Violence and grief
Volkan studied psychoanalysis in the U.S. "Of course, first you should lie on the couch before your professor for your own psychoanalysis," he said in an interview. He also said that he was shocked by the killing of a close friend by EOKA terrorists while on vacation in Cyprus. "This affected me too much," he remembered, "so, I suppressed my grief, and this forced me to forget how to speak Turkish."
Those were hard times for the Turkish Cypriot community. "You could not know if your family were killed or not because of the EOKA terrorism. Yet, I unconsciously denied all of it. I was studying too much. Sometimes I read 30 volumes of psychoanalysis books together. I was too busy to mourn the death of my loved ones."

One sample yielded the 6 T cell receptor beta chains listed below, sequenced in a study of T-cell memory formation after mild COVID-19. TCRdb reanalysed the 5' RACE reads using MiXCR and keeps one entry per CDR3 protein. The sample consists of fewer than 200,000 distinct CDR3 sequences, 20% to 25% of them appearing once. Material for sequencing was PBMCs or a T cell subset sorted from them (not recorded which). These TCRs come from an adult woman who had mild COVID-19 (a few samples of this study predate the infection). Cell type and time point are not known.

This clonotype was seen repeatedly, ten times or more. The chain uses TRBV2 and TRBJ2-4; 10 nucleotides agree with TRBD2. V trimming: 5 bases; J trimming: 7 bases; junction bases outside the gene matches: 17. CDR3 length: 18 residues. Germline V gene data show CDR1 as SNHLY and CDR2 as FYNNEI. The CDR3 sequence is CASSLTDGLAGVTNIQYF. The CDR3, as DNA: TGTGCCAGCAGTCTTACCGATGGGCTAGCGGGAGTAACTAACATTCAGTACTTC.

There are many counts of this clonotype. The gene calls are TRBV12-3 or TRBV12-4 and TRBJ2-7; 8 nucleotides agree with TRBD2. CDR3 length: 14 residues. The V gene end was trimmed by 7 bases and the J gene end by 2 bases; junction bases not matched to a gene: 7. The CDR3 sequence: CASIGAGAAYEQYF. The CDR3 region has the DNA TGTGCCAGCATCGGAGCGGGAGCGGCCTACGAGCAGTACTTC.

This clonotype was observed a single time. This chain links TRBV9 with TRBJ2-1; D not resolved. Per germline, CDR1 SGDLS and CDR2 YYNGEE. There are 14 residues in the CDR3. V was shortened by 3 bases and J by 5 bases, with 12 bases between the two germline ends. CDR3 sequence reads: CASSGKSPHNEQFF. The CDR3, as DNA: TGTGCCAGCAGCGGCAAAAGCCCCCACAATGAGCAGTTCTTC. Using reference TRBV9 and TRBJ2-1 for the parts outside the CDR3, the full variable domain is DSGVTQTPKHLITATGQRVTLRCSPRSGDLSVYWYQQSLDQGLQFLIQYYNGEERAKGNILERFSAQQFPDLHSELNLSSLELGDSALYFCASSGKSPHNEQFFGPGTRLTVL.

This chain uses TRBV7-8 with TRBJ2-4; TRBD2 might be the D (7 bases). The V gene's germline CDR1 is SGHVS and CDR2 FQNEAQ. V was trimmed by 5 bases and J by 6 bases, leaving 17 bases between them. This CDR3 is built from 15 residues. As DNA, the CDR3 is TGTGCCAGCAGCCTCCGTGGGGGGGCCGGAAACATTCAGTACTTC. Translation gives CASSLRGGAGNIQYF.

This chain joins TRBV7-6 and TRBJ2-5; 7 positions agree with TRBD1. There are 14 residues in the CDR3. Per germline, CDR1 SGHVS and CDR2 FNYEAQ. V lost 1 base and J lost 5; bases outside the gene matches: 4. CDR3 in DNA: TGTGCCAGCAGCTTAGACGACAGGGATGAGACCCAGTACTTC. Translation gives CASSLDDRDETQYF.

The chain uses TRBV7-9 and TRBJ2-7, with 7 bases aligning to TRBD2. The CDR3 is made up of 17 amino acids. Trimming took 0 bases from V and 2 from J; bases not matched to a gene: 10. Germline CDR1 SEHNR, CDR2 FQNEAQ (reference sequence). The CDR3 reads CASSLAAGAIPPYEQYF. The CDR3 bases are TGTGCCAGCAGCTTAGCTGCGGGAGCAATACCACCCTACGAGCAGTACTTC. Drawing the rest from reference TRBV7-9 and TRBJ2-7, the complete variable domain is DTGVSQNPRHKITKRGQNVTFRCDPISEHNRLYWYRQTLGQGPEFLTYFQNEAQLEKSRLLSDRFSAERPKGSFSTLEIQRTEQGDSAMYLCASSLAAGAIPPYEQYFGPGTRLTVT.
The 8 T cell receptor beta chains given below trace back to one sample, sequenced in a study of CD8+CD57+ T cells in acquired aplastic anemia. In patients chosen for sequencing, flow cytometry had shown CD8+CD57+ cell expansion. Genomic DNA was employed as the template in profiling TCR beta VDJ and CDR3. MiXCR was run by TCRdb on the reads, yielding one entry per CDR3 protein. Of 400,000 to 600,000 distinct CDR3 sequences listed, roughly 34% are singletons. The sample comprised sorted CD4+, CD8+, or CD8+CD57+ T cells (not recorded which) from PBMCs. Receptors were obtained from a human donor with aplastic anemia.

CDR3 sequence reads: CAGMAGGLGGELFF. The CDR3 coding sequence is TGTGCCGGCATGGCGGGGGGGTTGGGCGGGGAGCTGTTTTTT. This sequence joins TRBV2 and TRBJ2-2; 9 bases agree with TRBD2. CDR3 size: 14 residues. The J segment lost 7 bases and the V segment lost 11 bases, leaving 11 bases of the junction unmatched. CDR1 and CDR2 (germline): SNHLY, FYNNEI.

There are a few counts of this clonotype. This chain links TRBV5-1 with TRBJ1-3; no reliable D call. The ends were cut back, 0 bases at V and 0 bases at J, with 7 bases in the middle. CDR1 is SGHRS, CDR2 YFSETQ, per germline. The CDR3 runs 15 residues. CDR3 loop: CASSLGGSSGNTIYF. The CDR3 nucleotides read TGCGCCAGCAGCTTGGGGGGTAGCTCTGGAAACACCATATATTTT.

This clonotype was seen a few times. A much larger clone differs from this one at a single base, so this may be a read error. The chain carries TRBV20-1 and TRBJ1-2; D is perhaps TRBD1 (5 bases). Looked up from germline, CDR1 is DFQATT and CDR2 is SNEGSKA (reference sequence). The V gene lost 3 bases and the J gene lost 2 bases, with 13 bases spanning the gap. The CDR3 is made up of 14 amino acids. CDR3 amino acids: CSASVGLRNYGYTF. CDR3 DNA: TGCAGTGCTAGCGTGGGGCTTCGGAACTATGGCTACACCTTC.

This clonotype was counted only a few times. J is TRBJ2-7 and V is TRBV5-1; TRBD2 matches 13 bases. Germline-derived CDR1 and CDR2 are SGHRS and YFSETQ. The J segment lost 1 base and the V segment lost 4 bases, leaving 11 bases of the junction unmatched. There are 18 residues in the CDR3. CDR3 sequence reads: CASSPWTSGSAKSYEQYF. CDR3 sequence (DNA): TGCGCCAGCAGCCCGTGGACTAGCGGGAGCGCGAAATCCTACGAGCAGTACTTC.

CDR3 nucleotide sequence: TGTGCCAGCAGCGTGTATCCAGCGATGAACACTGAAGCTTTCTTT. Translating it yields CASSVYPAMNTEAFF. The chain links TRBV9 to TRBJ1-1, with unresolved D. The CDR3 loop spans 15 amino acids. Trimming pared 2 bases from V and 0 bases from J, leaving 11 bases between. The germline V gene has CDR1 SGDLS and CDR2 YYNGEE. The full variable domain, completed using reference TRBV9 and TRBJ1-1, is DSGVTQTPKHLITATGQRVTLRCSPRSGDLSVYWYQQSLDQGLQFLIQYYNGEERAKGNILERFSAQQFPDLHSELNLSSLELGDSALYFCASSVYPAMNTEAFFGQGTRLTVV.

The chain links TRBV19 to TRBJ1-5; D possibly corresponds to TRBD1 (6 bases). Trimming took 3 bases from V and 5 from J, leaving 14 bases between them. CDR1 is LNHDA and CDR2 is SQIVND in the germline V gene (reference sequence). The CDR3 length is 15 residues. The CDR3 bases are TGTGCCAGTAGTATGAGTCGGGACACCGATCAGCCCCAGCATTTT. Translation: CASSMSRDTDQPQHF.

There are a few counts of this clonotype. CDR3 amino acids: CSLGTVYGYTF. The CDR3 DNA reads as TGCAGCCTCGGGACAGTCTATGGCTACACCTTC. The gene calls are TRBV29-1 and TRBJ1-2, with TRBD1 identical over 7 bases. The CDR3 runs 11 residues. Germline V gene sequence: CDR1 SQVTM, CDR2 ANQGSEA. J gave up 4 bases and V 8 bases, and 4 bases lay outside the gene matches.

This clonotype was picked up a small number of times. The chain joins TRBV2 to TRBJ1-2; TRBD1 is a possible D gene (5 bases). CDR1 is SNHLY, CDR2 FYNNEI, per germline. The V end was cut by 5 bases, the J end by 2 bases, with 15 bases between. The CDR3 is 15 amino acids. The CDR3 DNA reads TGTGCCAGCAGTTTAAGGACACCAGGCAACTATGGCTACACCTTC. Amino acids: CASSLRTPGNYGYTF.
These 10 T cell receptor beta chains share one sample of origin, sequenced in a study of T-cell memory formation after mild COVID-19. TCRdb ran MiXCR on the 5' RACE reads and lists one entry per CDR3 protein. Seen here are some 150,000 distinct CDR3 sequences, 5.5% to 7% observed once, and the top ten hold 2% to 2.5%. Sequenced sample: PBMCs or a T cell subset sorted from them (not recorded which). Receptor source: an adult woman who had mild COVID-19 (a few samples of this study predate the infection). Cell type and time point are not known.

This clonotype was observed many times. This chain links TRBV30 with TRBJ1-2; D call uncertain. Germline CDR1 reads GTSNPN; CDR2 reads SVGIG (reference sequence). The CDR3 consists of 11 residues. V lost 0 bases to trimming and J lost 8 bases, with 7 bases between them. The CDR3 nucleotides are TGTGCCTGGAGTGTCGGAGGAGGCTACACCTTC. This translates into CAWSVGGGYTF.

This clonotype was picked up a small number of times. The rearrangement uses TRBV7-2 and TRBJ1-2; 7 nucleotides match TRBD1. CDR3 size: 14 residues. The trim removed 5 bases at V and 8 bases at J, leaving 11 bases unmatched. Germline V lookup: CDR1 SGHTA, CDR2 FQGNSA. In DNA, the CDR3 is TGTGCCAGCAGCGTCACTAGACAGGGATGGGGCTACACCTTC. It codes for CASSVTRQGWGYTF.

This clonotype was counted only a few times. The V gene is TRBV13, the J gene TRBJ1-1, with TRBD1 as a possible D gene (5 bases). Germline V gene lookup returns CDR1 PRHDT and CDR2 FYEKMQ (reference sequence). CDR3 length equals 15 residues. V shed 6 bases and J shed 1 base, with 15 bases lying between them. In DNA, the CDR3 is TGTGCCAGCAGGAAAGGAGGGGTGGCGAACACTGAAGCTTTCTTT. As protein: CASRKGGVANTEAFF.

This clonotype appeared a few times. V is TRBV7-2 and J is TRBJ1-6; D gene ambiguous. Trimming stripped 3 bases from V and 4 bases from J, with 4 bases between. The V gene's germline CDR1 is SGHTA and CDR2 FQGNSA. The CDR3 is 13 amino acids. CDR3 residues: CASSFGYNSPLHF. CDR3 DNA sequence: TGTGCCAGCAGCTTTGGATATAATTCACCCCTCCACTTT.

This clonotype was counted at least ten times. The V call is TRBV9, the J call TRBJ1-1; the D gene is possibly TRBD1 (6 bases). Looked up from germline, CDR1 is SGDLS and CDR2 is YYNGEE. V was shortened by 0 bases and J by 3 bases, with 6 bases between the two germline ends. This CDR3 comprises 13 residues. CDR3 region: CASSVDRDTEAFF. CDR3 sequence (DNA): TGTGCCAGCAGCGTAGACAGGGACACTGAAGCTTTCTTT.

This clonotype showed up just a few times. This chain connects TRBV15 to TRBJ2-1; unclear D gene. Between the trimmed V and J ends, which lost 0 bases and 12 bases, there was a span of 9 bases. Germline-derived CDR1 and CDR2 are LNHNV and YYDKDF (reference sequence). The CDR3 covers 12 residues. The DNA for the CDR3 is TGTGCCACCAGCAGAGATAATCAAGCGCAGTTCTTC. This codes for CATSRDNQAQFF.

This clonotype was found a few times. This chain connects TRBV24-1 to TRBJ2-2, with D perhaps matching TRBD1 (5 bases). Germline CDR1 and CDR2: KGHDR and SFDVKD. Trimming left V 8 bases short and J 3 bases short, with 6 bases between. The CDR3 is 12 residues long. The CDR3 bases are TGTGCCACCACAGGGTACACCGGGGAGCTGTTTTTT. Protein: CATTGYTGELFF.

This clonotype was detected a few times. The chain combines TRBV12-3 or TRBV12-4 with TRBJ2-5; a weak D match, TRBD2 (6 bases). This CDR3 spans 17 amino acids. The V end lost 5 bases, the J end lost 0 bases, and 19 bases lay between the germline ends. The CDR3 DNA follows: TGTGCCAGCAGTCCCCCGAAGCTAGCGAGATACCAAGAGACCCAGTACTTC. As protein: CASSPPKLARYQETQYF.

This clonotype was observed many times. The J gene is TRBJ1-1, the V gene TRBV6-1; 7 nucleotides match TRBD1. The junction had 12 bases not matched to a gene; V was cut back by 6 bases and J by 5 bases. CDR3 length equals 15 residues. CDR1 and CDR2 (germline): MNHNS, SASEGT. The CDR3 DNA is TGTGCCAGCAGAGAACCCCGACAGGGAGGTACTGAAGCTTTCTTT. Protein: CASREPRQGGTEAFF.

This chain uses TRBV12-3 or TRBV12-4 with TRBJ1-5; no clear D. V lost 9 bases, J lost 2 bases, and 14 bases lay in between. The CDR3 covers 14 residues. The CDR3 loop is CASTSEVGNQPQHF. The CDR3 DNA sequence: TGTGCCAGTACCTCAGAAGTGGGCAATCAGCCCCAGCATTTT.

In 1968, he had the opportunity to visit his family in Cyprus thanks to his U.S. green card, which was allowed by the Greek Cypriot administration despite the blockade against the Turks. "Everybody was in fear. Sixteen families were living together, and everybody was silent. This was horrible."
Bird in a cage
The aforementioned experiences drove Volkan to psychoanalyze his home community. In 1979, he wrote "Cyprus, War and Adaptation," where he uses a metaphor for the psychology of Turkish Cypriots under the Greek blockade: Bird in a cage. Turkish Cypriots were fond of birds in cages in those days. According to Volkan, this was because of their own situation.